There are certain times that it is traditional for a person to receive an aliyah: One can also request an aliyah for special occasions. It is the custom not to give consecutive aliyot to close relatives. In Orthodox congregations, women do not receive aliyot. In Reform and many Conservative congregations, women do.
The first aliyah is always reserved for a kohen descendent of the priestly tribe that used to serve in the Temple and the second for a Levite descendent of the tribe that used to assist the priests in the Temple. The rest go only to Israelites descendents of any other tribe. If no kohen is present, a Levite or Israelite can be called up with a special phrase of introduction. Reform congregations have abolished this distinction between tribes. On Monday and Thursday mornings, Shabbat and Yom Kippur afternoons, HanukkahPurimand fast day mornings and afternoons, the Torah is divided into three aliyot.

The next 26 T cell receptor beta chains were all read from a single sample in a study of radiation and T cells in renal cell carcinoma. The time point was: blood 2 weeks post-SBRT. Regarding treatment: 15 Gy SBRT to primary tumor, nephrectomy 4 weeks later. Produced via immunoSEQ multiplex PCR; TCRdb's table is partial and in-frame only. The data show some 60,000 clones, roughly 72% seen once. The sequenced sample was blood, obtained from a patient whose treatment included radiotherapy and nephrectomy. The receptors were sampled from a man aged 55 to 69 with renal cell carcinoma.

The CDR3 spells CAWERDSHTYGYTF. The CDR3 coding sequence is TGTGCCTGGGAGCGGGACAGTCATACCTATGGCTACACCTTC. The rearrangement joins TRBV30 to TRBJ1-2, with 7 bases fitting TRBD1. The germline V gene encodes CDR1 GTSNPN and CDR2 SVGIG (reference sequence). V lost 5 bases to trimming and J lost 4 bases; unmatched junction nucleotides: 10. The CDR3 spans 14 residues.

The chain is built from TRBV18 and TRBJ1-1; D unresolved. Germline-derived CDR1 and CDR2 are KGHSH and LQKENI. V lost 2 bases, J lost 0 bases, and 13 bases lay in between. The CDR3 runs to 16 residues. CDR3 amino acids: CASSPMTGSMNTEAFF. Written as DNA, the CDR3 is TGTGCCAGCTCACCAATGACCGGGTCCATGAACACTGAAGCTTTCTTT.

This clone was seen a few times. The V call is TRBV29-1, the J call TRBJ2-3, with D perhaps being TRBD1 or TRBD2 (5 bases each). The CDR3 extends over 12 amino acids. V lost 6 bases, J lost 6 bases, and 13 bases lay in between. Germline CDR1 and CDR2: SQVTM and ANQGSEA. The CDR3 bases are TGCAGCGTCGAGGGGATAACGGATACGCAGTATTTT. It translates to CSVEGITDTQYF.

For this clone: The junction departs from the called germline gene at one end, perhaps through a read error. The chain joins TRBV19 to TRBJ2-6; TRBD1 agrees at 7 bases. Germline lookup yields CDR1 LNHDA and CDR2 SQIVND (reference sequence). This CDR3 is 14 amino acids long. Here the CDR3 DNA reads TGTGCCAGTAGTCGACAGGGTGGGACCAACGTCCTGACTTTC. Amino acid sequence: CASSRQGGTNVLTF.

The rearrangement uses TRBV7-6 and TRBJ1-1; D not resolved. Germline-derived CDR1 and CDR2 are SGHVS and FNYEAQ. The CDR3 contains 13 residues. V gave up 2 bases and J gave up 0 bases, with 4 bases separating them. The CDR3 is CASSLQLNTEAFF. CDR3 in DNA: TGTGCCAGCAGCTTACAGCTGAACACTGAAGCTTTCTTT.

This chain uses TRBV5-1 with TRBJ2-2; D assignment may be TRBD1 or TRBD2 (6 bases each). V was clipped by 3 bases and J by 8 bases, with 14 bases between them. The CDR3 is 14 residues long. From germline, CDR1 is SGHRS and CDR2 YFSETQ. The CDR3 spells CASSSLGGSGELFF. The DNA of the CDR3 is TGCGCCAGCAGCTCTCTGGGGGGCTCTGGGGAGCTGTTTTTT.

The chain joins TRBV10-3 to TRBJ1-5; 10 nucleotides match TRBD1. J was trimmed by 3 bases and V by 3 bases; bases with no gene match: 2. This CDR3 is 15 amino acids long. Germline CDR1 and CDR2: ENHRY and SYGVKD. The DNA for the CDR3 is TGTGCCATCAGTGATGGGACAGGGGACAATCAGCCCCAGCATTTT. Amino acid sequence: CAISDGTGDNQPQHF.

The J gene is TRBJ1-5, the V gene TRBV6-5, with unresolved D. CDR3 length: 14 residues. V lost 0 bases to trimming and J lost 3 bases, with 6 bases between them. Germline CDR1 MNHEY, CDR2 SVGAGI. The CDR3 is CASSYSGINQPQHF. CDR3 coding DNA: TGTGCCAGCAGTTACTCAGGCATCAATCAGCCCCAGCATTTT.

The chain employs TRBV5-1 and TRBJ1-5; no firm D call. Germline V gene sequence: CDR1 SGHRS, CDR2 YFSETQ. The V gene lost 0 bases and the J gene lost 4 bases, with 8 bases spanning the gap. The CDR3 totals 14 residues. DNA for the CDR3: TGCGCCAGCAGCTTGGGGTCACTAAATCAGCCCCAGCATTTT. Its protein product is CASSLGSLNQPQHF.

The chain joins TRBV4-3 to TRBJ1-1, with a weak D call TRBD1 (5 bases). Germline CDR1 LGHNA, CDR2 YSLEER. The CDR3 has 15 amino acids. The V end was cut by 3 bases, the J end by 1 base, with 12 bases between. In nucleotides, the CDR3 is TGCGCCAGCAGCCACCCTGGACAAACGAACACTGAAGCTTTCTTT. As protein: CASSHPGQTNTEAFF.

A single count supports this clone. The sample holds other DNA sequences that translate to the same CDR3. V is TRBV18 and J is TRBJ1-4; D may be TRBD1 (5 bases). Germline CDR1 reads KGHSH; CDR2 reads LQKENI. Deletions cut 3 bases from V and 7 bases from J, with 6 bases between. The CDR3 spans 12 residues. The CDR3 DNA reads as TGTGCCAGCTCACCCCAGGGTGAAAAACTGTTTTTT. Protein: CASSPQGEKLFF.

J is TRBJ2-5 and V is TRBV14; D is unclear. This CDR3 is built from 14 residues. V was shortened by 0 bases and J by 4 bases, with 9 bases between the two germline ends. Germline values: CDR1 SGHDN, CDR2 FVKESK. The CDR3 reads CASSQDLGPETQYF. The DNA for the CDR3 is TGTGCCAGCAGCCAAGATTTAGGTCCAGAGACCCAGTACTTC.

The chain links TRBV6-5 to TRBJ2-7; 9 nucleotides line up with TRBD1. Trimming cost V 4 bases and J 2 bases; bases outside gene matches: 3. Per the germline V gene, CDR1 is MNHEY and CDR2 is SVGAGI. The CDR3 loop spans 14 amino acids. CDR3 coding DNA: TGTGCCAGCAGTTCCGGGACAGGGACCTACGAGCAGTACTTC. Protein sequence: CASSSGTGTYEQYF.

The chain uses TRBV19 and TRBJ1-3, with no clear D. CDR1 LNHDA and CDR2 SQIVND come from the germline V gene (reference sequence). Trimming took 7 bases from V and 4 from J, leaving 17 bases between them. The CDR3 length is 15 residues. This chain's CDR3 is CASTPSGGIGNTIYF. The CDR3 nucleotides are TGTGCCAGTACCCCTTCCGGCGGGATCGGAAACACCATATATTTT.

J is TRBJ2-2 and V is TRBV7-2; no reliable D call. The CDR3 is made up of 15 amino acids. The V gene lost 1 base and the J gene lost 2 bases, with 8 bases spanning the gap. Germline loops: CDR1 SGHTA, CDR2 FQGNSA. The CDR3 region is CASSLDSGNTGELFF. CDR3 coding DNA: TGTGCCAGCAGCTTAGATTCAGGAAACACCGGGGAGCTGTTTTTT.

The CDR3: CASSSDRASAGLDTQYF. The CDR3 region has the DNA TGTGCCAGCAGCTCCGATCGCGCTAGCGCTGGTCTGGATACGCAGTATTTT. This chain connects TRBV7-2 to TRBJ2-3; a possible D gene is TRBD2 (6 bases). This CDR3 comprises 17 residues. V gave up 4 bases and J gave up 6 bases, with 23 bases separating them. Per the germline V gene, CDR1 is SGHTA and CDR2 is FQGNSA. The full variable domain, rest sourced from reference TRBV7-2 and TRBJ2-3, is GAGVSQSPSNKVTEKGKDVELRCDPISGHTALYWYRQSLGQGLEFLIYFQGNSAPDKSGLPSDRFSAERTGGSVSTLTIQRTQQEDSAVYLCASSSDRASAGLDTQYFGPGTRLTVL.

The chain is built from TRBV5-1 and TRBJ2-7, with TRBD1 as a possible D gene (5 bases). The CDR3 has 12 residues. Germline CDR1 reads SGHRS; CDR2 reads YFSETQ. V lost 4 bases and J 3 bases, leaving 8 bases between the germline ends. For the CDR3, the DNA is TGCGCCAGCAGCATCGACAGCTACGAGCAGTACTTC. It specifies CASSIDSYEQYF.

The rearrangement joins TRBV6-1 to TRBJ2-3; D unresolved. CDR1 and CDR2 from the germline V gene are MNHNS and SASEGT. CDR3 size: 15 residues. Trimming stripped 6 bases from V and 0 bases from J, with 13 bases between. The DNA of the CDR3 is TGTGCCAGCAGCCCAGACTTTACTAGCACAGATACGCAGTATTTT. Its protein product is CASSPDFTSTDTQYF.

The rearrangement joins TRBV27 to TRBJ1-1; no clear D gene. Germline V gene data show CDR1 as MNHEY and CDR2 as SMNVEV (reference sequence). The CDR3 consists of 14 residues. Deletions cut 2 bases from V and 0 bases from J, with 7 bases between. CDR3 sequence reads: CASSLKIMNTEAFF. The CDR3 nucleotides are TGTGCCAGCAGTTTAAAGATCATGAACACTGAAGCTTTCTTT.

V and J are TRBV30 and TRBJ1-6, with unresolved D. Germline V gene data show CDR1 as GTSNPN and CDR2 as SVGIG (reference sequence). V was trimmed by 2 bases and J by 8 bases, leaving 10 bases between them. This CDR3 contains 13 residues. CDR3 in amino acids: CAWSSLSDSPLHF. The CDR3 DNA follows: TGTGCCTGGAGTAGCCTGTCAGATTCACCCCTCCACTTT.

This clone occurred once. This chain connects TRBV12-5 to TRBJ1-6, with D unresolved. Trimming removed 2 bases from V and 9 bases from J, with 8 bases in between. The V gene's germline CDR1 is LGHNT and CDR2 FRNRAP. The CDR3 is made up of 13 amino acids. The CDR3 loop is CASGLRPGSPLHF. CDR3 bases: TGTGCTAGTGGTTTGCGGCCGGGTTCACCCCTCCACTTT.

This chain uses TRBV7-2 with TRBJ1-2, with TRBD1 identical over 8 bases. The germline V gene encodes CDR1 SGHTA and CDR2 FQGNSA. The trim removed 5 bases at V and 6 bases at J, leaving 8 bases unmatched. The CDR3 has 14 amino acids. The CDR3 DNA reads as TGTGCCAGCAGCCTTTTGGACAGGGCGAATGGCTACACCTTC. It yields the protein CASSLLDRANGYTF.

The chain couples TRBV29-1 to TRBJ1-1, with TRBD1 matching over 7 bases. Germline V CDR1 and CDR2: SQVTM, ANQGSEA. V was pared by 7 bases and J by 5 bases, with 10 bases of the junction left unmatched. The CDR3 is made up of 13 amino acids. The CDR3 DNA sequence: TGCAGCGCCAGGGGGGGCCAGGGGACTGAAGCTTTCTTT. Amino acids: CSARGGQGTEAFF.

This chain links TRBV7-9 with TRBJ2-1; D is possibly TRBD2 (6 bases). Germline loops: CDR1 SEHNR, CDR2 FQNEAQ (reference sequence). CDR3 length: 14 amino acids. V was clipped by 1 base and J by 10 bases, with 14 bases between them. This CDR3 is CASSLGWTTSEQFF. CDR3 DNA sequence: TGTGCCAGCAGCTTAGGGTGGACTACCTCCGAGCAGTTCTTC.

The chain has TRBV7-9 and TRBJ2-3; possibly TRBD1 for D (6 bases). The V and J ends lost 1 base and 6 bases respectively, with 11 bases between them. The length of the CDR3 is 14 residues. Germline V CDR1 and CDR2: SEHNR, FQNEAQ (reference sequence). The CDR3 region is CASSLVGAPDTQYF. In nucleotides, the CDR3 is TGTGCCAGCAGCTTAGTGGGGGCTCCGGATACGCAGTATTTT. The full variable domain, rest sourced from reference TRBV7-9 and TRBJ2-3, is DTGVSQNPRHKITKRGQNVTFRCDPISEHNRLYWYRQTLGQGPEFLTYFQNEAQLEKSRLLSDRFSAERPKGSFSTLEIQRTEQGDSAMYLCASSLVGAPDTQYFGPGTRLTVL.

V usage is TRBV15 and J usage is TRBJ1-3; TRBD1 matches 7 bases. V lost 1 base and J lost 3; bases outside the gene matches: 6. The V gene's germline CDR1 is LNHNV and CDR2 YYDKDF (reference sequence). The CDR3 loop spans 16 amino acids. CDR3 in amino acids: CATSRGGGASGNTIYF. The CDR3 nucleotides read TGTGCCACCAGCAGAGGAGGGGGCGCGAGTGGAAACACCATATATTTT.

On Rosh Chodesh and chol hamoed the intermediate days of festivalsthere are four aliyot, and on festivals PesachShavuotSukkotand Rosh Hashanahthere are five.
On Yom Kippur morning, there are six, and on Shabbat morning, seven.
Reading the Torah
The number of aliyot was decided by Ezra. It is forbidden to call up fewer than that number and, except for Shabbat and Simchat Torah the last day of Sukkotone can also not add aliyot. On Shabbatsome synagogues increase the number of aliyot, particularly if there is an occasion with many guests in attendance, in order to honor more people.
The procedure of each aliyah is the same. The oleh one who gets an aliyah is called up by his Hebrew name and the name of his father. The reader will point to the word that he is up to. The oleh will touch the margin area closest to that point with his tallit or the Torah mantle and will touch the tallit or mantle lightly to his lips. He should stand directly in front of the scroll with both hands on the handles each is called an eitz hayim projecting from the bottom. With the Torah scroll open, he recites the borkhu and the first Torah blessing.